Fish Files: Brown Trout

Fly fishermen will be quite familiar with this month’s Fish Files subject, as it is a highly-sought species among the rivers and streams: the brown trout. I, myself, have had the great privilege of catching a few brownies during the winter months and each time I’ve headed out to the river, the trip is always exciting. One of the best qualities of fishing the rivers is that the fish found there spend their time swimming against currents and it gives them more strength. Even the smallest brown trout can put up a fight that rivals most bass. Today, I’ll highlight some of the features of this small, but feisty fish, and provide you with a few common tactics utilized to catch them.

Brown trout are really quite a beautiful species. As their name implies, they’re brown in coloration, but have been known to maintain a silver coloration in certain regions. Normally, brown trout reach sizes of about 1 to 2 pounds, but have been known to reach 40 pounds on occasion. The species is well-known for the dark spots that adorn their bodies, but the silvery variations possess fewer spots than their brown kin.

Preferring cover and structure in streams, such as submerged rocks, overhangs, and vegetation, brown trout look to such ideal spots for shelter from sunlight and predators. Young trout will feed on prey ranging from insects to freshwater shrimp, while adults will prey on smaller fish species, as well as other small animals found in the area, including baby birds, frogs, and mice.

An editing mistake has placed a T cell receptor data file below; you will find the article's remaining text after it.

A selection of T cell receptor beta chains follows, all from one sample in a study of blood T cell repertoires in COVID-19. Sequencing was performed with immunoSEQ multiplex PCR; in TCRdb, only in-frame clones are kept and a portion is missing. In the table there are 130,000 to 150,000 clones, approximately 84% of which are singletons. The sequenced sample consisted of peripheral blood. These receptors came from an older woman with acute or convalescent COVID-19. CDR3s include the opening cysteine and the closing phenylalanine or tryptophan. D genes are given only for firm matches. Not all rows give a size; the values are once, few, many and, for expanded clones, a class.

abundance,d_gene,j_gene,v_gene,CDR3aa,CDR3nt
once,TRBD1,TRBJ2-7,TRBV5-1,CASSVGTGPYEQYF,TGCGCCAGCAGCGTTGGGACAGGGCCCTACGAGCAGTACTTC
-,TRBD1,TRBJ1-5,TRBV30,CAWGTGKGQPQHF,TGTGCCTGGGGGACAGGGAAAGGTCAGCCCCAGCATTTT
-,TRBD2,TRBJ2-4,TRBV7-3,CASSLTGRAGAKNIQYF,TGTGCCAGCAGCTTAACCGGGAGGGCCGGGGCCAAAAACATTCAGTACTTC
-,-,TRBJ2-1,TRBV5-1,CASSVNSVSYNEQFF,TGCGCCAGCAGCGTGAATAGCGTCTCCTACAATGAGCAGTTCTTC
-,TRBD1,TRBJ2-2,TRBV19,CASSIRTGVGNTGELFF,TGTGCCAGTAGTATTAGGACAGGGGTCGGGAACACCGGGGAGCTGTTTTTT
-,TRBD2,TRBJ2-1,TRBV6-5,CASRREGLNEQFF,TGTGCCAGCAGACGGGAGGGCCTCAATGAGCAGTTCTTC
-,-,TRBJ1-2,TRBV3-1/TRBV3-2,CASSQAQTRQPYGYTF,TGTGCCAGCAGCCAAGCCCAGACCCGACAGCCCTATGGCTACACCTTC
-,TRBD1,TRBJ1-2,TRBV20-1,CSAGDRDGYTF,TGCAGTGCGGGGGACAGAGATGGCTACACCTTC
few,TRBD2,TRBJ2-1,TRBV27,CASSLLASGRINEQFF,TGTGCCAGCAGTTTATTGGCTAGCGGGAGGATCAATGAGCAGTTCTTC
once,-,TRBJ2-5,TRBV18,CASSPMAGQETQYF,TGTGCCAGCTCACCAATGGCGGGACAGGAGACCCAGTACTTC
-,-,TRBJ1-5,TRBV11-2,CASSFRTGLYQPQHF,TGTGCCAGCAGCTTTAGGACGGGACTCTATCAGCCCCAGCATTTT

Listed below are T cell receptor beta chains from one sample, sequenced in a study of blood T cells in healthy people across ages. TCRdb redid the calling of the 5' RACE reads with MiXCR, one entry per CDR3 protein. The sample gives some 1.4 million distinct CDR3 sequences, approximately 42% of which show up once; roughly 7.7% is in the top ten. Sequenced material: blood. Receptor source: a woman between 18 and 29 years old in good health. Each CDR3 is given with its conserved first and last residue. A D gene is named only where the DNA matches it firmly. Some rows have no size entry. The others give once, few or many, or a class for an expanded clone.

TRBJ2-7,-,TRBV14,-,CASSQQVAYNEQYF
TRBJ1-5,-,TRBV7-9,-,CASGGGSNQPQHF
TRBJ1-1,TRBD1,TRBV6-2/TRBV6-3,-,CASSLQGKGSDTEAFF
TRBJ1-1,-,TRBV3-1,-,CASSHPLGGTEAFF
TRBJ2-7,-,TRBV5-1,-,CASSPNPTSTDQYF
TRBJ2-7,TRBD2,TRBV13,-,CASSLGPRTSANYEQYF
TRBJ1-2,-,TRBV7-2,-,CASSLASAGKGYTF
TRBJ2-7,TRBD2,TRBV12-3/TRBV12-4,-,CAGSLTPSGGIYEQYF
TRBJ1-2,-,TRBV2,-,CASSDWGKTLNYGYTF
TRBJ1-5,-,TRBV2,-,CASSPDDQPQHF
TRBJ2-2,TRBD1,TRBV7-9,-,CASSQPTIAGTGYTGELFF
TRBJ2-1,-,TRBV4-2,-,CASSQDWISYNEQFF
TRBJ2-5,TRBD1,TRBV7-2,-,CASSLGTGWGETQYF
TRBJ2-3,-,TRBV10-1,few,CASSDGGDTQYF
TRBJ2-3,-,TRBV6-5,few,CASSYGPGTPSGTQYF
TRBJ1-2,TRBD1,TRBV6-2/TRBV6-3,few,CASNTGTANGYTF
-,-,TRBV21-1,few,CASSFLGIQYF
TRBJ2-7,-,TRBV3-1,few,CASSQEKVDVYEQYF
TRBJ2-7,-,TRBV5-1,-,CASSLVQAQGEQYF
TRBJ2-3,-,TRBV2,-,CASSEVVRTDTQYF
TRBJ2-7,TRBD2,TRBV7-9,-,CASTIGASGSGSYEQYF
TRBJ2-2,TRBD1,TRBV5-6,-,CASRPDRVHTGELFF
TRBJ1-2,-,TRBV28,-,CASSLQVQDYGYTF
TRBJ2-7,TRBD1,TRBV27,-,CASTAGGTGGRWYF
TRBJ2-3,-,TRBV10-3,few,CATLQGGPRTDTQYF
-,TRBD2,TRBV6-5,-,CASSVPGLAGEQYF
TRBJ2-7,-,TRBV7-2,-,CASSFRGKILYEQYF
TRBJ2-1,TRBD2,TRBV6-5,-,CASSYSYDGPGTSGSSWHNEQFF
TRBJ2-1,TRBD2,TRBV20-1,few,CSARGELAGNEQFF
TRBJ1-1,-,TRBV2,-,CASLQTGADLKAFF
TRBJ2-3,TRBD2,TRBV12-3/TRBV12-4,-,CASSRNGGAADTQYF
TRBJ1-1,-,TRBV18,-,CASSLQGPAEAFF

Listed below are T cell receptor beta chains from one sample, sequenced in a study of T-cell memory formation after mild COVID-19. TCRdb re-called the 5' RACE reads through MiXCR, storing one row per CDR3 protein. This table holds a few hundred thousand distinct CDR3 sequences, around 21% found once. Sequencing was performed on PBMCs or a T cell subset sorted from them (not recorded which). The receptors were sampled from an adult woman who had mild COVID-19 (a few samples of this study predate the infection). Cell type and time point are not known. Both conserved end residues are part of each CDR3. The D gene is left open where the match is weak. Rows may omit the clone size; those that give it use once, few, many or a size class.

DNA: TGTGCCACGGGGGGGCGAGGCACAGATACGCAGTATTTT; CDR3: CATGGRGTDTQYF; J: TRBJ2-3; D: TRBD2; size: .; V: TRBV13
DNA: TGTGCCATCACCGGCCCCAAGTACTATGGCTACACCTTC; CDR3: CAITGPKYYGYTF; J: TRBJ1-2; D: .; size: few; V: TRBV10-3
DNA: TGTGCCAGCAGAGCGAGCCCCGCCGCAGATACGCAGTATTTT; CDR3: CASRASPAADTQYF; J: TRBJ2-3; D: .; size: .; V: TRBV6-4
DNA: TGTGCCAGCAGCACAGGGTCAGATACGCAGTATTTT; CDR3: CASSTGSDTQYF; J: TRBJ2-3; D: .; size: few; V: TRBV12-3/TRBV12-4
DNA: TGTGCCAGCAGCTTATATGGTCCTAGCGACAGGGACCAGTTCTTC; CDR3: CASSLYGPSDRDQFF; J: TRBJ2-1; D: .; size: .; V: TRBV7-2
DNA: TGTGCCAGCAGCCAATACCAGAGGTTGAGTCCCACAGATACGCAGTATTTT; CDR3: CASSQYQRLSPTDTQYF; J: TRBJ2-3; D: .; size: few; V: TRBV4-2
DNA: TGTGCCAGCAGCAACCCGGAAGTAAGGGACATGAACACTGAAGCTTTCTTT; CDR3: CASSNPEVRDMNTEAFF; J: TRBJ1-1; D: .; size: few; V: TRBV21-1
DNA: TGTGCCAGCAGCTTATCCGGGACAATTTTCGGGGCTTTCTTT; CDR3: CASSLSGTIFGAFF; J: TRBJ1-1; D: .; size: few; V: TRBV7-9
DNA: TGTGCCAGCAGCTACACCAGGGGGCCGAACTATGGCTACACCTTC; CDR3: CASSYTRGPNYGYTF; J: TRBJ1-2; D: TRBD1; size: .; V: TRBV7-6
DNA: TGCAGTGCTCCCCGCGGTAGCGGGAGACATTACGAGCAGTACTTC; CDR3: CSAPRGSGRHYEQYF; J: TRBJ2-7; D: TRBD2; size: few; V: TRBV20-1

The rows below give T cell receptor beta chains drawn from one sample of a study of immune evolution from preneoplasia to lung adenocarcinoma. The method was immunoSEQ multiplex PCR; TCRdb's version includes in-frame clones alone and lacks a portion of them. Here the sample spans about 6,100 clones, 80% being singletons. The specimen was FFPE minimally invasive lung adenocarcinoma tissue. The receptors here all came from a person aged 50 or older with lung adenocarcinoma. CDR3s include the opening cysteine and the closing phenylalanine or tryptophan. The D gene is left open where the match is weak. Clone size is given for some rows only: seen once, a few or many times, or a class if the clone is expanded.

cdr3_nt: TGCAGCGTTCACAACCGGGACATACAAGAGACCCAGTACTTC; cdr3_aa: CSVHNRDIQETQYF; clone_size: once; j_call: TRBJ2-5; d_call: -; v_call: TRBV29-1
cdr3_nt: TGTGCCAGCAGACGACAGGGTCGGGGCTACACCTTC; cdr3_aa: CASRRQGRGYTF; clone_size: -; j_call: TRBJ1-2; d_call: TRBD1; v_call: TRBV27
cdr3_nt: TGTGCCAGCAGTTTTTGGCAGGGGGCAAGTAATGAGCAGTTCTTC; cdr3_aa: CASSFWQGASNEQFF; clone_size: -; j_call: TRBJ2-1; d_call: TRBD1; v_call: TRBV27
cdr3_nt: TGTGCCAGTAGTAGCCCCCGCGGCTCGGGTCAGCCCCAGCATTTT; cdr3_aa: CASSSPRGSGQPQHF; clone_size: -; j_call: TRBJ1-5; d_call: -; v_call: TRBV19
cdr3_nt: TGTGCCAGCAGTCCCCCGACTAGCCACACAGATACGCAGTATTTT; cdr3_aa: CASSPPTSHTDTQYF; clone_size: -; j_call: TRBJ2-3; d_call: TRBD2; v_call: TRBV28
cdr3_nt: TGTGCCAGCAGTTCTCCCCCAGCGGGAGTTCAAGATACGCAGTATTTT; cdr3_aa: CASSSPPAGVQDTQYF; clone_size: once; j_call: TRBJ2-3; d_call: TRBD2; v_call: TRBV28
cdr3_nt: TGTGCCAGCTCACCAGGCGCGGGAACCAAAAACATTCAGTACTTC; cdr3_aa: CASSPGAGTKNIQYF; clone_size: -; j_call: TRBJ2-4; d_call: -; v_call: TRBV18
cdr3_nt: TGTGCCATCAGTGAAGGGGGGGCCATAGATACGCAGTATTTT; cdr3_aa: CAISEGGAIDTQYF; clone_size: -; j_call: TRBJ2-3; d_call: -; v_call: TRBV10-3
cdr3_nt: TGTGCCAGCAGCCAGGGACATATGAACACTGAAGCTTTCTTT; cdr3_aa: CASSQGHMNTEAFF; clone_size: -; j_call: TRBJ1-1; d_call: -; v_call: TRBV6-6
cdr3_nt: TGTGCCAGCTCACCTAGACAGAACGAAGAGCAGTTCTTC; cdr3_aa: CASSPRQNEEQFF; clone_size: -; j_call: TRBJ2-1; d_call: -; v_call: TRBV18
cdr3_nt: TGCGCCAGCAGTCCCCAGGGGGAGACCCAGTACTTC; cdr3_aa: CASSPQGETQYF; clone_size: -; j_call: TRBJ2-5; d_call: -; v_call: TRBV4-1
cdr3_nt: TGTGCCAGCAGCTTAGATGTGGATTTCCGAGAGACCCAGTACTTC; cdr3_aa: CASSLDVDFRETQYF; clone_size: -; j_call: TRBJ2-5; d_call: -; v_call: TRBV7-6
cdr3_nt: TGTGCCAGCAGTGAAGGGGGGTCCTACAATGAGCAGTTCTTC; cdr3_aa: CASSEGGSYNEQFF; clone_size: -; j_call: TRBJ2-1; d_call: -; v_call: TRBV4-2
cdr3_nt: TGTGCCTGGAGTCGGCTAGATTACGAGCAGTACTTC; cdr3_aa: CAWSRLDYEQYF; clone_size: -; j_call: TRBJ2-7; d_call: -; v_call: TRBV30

The common method of angling for brown trout is fly fishing. The best preparation when taking your fly gear out to the river for browns is to stop by local bait shops to see what flies are producing results in the area. Brown trout have a taste for cover like rocks, which makes reaching them a little difficult, but casting dry flies upstream and allowing them to float over such spots is a good start. When they’re not active on the surface, try weighted flies, like nymphs, to change their minds.

When float fishing with spinning gear or a centerpin, a variety of baits will work just fine. I’ve caught browns floating shrimp a number of times, for instance. Other options include small jigs, worms, minnows, and even small crawfish. Float these by overhanging banks or submerged rocks and adjust the depth after a few passes. It’s difficult to throw inline spinners or spoons for browns, due to their affinity for structure, but if you can pull it off, give it a try. Just don’t get too attached to such lures, as there’s a strong chance you’ll lose one or two to the river.

Brown trout may not be the biggest fish in the river, but they more than make up for it with a scrappy attitude and a habit of hiding in hard-to-reach locations that will challenge any angler. If you haven’t yet taken a trip to your nearest river to try your hand at these spotted beauties, I suggest picking up some lighter tackle and giving it a shot. They’re such a fun fish to seek out and any day on a river, knee-deep in running water, is better than most other days I can think of.